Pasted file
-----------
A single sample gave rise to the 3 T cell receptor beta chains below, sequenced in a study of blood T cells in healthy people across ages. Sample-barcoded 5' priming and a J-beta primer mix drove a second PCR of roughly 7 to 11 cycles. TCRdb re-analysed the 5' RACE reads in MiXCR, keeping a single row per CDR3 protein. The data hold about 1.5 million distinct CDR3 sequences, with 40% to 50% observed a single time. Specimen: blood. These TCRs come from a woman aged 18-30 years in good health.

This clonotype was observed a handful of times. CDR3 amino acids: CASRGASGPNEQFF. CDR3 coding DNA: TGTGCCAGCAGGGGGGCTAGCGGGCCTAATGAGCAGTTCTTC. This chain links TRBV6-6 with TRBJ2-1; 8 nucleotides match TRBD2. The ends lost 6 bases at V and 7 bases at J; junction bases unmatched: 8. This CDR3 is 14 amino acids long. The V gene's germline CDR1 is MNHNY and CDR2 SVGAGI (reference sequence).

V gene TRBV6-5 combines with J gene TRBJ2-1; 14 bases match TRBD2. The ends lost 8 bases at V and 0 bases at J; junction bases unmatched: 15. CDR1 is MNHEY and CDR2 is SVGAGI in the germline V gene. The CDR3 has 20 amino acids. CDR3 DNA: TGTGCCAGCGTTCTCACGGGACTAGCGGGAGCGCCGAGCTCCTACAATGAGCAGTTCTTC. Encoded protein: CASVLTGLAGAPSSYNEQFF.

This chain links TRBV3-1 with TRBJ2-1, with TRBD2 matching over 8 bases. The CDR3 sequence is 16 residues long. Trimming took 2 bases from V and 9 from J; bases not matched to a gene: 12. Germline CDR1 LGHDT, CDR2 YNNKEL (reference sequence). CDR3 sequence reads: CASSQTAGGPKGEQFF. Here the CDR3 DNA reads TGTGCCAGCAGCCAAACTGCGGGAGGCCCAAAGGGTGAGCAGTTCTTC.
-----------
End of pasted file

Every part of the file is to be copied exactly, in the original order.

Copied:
A single sample gave rise to the 3 T cell receptor beta chains below, sequenced in a study of blood T cells in healthy people across ages. Sample-barcoded 5' priming and a J-beta primer mix drove a second PCR of roughly 7 to 11 cycles. TCRdb re-analysed the 5' RACE reads in MiXCR, keeping a single row per CDR3 protein. The data hold about 1.5 million distinct CDR3 sequences, with 40% to 50% observed a single time. Specimen: blood. These TCRs come from a woman aged 18-30 years in good health.

This clonotype was observed a handful of times. CDR3 amino acids: CASRGASGPNEQFF. CDR3 coding DNA: TGTGCCAGCAGGGGGGCTAGCGGGCCTAATGAGCAGTTCTTC. This chain links TRBV6-6 with TRBJ2-1; 8 nucleotides match TRBD2. The ends lost 6 bases at V and 7 bases at J; junction bases unmatched: 8. This CDR3 is 14 amino acids long. The V gene's germline CDR1 is MNHNY and CDR2 SVGAGI (reference sequence).

V gene TRBV6-5 combines with J gene TRBJ2-1; 14 bases match TRBD2. The ends lost 8 bases at V and 0 bases at J; junction bases unmatched: 15. CDR1 is MNHEY and CDR2 is SVGAGI in the germline V gene. The CDR3 has 20 amino acids. CDR3 DNA: TGTGCCAGCGTTCTCACGGGACTAGCGGGAGCGCCGAGCTCCTACAATGAGCAGTTCTTC. Encoded protein: CASVLTGLAGAPSSYNEQFF.

This chain links TRBV3-1 with TRBJ2-1, with TRBD2 matching over 8 bases. The CDR3 sequence is 16 residues long. Trimming took 2 bases from V and 9 from J; bases not matched to a gene: 12. Germline CDR1 LGHDT, CDR2 YNNKEL (reference sequence). CDR3 sequence reads: CASSQTAGGPKGEQFF. Here the CDR3 DNA reads TGTGCCAGCAGCCAAACTGCGGGAGGCCCAAAGGGTGAGCAGTTCTTC.